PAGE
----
In Second Quarter 2022, the Manhattan market once again performed strongly, with the highest dollar volume of closings ever recorded.
During 2Q 2022, the Manhattan market continued to perform well—sales activity held strong and pricing statistics climbed, resulting in the highest dollar volume of closings ever recorded.
- Closings rose 9% year-over-year to nearly 4,600 sales, the best second quarter for closings in 15 years.
- This was also the sixth consecutive quarter with sales growth, the longest streak since 1998.
- Sales dollar volume climbed 13% annually to a new record high of $9.52 billion.
Manhattan closed sale prices climbed year-over-year for the eighth consecutive quarter thanks to high demand, falling inventory, tightening negotiability, and a very active luxury market.
- Median price rose 4% to its second highest level ever at $1.246M thanks to a high number of closings over $5M.
- Average price per square foot rose 6% year-over-year to $1,834, similar to the past three quarters and 5% shy of the 1Q 2017 peak.
Even during a strong performing quarter, contracts signed—demand’s best indicator—cooled versus last year. The pullback versus such record high figures suggests that the Manhattan market is simply stabilizing to its typical patterns.
- Just over 4,100 contracts were signed in 2Q 2022, a robust figure that while down 18% year-over-year, was still 6% above the ten-year quarterly average.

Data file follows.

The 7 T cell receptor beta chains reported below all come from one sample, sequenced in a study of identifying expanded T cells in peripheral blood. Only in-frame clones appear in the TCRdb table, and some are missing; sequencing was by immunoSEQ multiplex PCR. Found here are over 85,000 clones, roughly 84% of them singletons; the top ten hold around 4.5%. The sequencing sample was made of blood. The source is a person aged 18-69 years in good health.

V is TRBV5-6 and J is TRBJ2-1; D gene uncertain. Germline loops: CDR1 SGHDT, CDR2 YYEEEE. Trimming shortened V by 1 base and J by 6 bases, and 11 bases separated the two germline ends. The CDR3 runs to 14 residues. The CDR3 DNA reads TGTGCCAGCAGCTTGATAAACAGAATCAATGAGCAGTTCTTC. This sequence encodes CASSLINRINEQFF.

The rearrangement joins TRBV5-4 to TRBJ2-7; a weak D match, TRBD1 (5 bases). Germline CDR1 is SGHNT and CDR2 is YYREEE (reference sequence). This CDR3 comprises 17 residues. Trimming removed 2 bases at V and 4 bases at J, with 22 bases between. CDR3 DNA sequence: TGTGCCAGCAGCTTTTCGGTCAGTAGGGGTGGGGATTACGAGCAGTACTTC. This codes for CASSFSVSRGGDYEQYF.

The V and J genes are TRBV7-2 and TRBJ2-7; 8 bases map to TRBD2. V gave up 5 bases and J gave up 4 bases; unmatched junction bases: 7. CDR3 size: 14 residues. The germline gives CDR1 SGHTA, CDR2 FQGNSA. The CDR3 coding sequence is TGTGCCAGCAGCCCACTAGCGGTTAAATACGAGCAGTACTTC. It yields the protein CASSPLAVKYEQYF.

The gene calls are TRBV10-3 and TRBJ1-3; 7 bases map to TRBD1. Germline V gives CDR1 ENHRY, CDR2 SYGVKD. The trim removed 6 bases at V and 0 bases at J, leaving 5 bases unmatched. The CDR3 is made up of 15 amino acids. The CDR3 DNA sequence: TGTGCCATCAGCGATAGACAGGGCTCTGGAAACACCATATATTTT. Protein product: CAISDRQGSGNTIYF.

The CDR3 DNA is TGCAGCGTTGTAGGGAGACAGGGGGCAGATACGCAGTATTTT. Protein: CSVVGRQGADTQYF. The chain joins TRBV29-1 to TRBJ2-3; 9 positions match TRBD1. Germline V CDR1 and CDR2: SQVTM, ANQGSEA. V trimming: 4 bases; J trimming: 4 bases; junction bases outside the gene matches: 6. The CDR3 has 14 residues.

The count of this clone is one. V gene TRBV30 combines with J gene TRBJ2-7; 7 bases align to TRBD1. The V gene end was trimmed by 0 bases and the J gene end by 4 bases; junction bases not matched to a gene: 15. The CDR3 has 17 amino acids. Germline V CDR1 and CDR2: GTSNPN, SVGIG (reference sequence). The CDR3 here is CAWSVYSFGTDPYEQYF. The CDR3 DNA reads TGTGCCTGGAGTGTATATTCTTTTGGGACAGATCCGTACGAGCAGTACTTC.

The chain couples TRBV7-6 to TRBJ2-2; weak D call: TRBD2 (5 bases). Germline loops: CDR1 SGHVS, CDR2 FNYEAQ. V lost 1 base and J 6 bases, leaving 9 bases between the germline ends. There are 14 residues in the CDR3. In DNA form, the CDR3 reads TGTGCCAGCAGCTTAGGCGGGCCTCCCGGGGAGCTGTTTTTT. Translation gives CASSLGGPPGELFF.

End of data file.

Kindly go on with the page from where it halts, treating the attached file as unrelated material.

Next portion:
- Contract activity indicated signs of normalizing versus the market exuberance and post-pandemic pent-up demand of 2021 and early 2022.
- A downshift is unsurprising in the face of headwinds like high inflation, rising mortgage rates, stock market turbulence, recession fears, and the war in Ukraine.
Inventory showed another year-over-year decline this quarter, but rose significantly versus last quarter, presenting an opportunity for prospective buyers to find replenished inventory across most of Manhattan.
- At about 7,500 units, inventory is at its lowest second quarter level since 2018 (excluding the market pause of 2020).
- The year-over-year percentage change was the smallest decline in a year and the quarter-over-quarter increase of 26% was double the typical first to second quarter seasonal uptick.